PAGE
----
the trade in human organs
Organ trade constitutes the sale and purchase of organs for financial or material gain. The World Health Organization first declared the prohibition of payments for organs in its 1987 World Health Assembly Resolution. Despite an almost-universal ban on the trade in human organs, reports indicate its proliferation across the globe.
Some numbers and estimations
- Although reliable figures of the trade’s scope are lacking, the World Health Organization (WHO) has estimated that approx. 5000 illegal transplants are performed annually;
- Based on the estimate of WHO, the organ trade is reported to rank in the top 5 of the world’s most lucrative international crimes with an estimated annual profit of $840 million to $1.7 billion (May, 2017);
- Only 16 convictions involving organ trade have been reported to the case law database of the United Nations Office on Drugs and Crime, which is far less than would be expected based on global estimates of the problem. The Organization for Security and Co-operation in Europe (OSCE) has reported 9 additional cases;
- The most frequently reported form of organ trade is the trade in living donor kidneys.
The proliferation of the organ trade goes hand-in-hand with the increasing worldwide scarcity:
- Approximately 10% of the world’s population suffers from chronic kidney failure (ISN, 2017);
- An estimated 2-7 million deaths occur annually because patients suffering from kidney failure lack access to adequate treatment (ISN, 2017);
- Only roughly 200.000 patients are registered on kidney transplant wait lists worldwide (Council of Europe, 2019);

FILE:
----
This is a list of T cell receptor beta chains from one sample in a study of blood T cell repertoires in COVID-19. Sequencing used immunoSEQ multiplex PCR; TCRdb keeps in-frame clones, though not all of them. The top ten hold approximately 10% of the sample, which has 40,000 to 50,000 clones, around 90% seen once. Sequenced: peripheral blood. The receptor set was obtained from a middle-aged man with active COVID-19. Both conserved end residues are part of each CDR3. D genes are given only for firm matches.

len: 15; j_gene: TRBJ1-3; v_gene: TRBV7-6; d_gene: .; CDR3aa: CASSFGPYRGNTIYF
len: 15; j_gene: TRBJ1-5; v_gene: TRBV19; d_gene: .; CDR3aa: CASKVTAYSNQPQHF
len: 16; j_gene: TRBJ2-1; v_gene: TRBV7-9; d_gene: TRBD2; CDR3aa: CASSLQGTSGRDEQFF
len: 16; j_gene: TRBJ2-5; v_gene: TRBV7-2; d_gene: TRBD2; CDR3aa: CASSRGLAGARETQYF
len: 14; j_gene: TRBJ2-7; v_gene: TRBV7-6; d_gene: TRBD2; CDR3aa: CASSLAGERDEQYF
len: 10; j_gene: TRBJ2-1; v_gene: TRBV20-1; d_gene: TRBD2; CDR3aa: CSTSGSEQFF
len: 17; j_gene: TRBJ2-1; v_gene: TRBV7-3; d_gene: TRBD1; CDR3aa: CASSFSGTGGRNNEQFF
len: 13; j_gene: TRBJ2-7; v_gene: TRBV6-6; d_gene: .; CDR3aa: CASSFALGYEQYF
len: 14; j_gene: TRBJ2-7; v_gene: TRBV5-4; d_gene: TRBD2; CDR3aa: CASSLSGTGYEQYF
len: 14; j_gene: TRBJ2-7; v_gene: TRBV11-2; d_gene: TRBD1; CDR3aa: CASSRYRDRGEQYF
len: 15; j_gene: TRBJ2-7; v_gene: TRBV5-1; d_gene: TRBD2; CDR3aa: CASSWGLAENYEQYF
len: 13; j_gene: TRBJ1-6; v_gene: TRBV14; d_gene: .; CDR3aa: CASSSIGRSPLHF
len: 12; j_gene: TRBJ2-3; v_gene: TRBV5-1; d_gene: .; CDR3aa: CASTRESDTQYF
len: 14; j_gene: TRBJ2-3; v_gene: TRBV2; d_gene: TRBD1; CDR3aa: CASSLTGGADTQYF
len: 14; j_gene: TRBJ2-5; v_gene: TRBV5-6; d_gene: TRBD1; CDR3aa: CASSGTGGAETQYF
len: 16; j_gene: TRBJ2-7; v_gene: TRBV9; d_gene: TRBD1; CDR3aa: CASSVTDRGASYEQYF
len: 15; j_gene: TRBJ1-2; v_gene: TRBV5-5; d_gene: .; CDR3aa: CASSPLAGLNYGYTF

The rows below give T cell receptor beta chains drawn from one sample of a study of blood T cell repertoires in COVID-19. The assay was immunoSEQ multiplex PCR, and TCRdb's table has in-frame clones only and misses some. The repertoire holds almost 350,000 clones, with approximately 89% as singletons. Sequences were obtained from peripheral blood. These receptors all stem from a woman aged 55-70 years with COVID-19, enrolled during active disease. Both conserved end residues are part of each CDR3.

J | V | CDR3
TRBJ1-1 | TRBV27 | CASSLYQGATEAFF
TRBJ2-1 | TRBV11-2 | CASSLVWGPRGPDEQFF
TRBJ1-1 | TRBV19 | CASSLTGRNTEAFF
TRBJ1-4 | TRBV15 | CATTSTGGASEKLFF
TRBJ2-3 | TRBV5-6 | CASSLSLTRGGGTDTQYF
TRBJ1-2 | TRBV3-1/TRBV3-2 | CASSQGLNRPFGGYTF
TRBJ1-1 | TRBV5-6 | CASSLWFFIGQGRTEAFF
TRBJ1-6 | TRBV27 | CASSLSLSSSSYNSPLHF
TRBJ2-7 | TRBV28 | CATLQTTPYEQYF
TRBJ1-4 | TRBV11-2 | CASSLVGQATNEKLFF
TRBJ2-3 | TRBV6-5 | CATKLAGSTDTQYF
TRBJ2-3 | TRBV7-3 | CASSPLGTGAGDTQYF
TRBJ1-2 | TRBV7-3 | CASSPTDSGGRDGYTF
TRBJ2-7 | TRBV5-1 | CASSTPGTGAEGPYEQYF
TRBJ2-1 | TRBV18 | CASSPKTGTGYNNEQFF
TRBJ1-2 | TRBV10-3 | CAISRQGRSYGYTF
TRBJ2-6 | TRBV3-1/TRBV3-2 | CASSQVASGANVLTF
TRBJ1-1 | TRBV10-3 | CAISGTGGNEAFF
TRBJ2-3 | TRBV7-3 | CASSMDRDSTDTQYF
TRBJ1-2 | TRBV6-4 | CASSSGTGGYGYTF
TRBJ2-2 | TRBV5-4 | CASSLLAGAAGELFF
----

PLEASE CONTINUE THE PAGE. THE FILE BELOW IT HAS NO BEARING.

- Approx. 75.000 (38%) of these patients receive a kidney transplant annually (Council of Europe, 2019);
- The total number of transplants performed worldwide is estimated to be less than 10% of the global need;
- Average wait times are 3-5 years and annual mortality rates are estimated to lie between 15-30%.
Organ trade involves a wide array of activities and many terms are used to denote these, including organ trafficking, transplant tourism, transplant commercialism and human trafficking for the purpose of organ removal. While laws do not always separate organ trade (payments for organs) from trafficking (exploitation), we use this distinction in our research. Below we explain these concepts further.
Selected reading and sources
- UNODC. (2022). Case Law Database. At: http://www.unodc.org/cld/index-sherloc-cld.jspx
- Council of Europe. (2019). Newsletter Transplant. International figures on donation and transplantation. European Directorate for the Quality of Medicines and Healthcare. Council of Europe.
- ISN. (2017). International Society of Nephrology. Global Kidney Health Atlas.
- May, C. (2017). Transnational Crime in the Developing World. Global Financial Integrity.
- Lundin, S. (2016). Organs for Sale: An Ethnographic Examination of the International Organ Trade: Springer.
- Office of the Special Representative and Co-ordinator for Combating Trafficking in Human Beings (2013). Trafficking in Human Beings for the Purpose of Organ Removal. Analysis and Findings. Organization for Security and Co-operation in Europe (OSCE). Vienna, Austria. Available at www.osce.org
- WHO. (2007). The state of the international organ trade: a provisional picture based on integration of available information. Bulletin of the World Health Organization, 85(12), 955-962.